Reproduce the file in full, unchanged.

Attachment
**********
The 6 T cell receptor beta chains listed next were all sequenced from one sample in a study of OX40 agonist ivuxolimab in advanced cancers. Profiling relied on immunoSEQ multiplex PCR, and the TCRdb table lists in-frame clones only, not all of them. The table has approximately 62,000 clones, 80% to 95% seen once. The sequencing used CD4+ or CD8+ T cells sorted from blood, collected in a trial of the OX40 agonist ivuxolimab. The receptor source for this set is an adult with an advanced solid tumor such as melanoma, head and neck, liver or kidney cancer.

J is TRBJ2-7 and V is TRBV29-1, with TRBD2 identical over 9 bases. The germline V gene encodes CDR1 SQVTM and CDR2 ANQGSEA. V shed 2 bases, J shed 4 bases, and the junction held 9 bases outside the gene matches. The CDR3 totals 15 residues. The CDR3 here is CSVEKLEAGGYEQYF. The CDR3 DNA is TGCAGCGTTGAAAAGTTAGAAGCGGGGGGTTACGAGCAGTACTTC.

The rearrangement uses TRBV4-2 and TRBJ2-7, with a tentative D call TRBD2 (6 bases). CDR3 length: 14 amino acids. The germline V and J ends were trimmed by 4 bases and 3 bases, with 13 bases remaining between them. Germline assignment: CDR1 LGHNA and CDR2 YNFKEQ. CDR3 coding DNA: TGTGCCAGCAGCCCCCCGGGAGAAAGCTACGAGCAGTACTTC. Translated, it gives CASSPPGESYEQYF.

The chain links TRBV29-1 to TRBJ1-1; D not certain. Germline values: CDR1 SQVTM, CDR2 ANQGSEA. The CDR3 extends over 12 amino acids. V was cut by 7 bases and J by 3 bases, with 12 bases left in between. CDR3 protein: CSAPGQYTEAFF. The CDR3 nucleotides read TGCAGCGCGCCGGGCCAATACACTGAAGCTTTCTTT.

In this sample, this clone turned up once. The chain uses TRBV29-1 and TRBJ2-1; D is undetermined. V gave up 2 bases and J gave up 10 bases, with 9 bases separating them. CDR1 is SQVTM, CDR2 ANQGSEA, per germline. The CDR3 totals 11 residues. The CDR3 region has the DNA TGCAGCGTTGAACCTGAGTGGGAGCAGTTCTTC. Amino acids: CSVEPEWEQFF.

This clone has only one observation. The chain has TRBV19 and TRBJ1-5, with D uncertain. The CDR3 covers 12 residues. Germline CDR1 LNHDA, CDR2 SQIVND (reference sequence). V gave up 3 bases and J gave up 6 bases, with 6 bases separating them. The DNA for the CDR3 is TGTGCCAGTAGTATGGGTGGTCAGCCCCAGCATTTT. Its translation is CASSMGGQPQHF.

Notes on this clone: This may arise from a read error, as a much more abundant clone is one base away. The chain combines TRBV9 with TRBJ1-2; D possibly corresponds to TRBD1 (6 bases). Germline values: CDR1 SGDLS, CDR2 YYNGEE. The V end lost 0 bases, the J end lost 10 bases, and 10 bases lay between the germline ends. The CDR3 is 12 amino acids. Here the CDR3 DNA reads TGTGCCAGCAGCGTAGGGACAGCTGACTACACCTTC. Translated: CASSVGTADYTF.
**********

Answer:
The 6 T cell receptor beta chains listed next were all sequenced from one sample in a study of OX40 agonist ivuxolimab in advanced cancers. Profiling relied on immunoSEQ multiplex PCR, and the TCRdb table lists in-frame clones only, not all of them. The table has approximately 62,000 clones, 80% to 95% seen once. The sequencing used CD4+ or CD8+ T cells sorted from blood, collected in a trial of the OX40 agonist ivuxolimab. The receptor source for this set is an adult with an advanced solid tumor such as melanoma, head and neck, liver or kidney cancer.

J is TRBJ2-7 and V is TRBV29-1, with TRBD2 identical over 9 bases. The germline V gene encodes CDR1 SQVTM and CDR2 ANQGSEA. V shed 2 bases, J shed 4 bases, and the junction held 9 bases outside the gene matches. The CDR3 totals 15 residues. The CDR3 here is CSVEKLEAGGYEQYF. The CDR3 DNA is TGCAGCGTTGAAAAGTTAGAAGCGGGGGGTTACGAGCAGTACTTC.

The rearrangement uses TRBV4-2 and TRBJ2-7, with a tentative D call TRBD2 (6 bases). CDR3 length: 14 amino acids. The germline V and J ends were trimmed by 4 bases and 3 bases, with 13 bases remaining between them. Germline assignment: CDR1 LGHNA and CDR2 YNFKEQ. CDR3 coding DNA: TGTGCCAGCAGCCCCCCGGGAGAAAGCTACGAGCAGTACTTC. Translated, it gives CASSPPGESYEQYF.

The chain links TRBV29-1 to TRBJ1-1; D not certain. Germline values: CDR1 SQVTM, CDR2 ANQGSEA. The CDR3 extends over 12 amino acids. V was cut by 7 bases and J by 3 bases, with 12 bases left in between. CDR3 protein: CSAPGQYTEAFF. The CDR3 nucleotides read TGCAGCGCGCCGGGCCAATACACTGAAGCTTTCTTT.

In this sample, this clone turned up once. The chain uses TRBV29-1 and TRBJ2-1; D is undetermined. V gave up 2 bases and J gave up 10 bases, with 9 bases separating them. CDR1 is SQVTM, CDR2 ANQGSEA, per germline. The CDR3 totals 11 residues. The CDR3 region has the DNA TGCAGCGTTGAACCTGAGTGGGAGCAGTTCTTC. Amino acids: CSVEPEWEQFF.

This clone has only one observation. The chain has TRBV19 and TRBJ1-5, with D uncertain. The CDR3 covers 12 residues. Germline CDR1 LNHDA, CDR2 SQIVND (reference sequence). V gave up 3 bases and J gave up 6 bases, with 6 bases separating them. The DNA for the CDR3 is TGTGCCAGTAGTATGGGTGGTCAGCCCCAGCATTTT. Its translation is CASSMGGQPQHF.

Notes on this clone: This may arise from a read error, as a much more abundant clone is one base away. The chain combines TRBV9 with TRBJ1-2; D possibly corresponds to TRBD1 (6 bases). Germline values: CDR1 SGDLS, CDR2 YYNGEE. The V end lost 0 bases, the J end lost 10 bases, and 10 bases lay between the germline ends. The CDR3 is 12 amino acids. Here the CDR3 DNA reads TGTGCCAGCAGCGTAGGGACAGCTGACTACACCTTC. Translated: CASSVGTADYTF.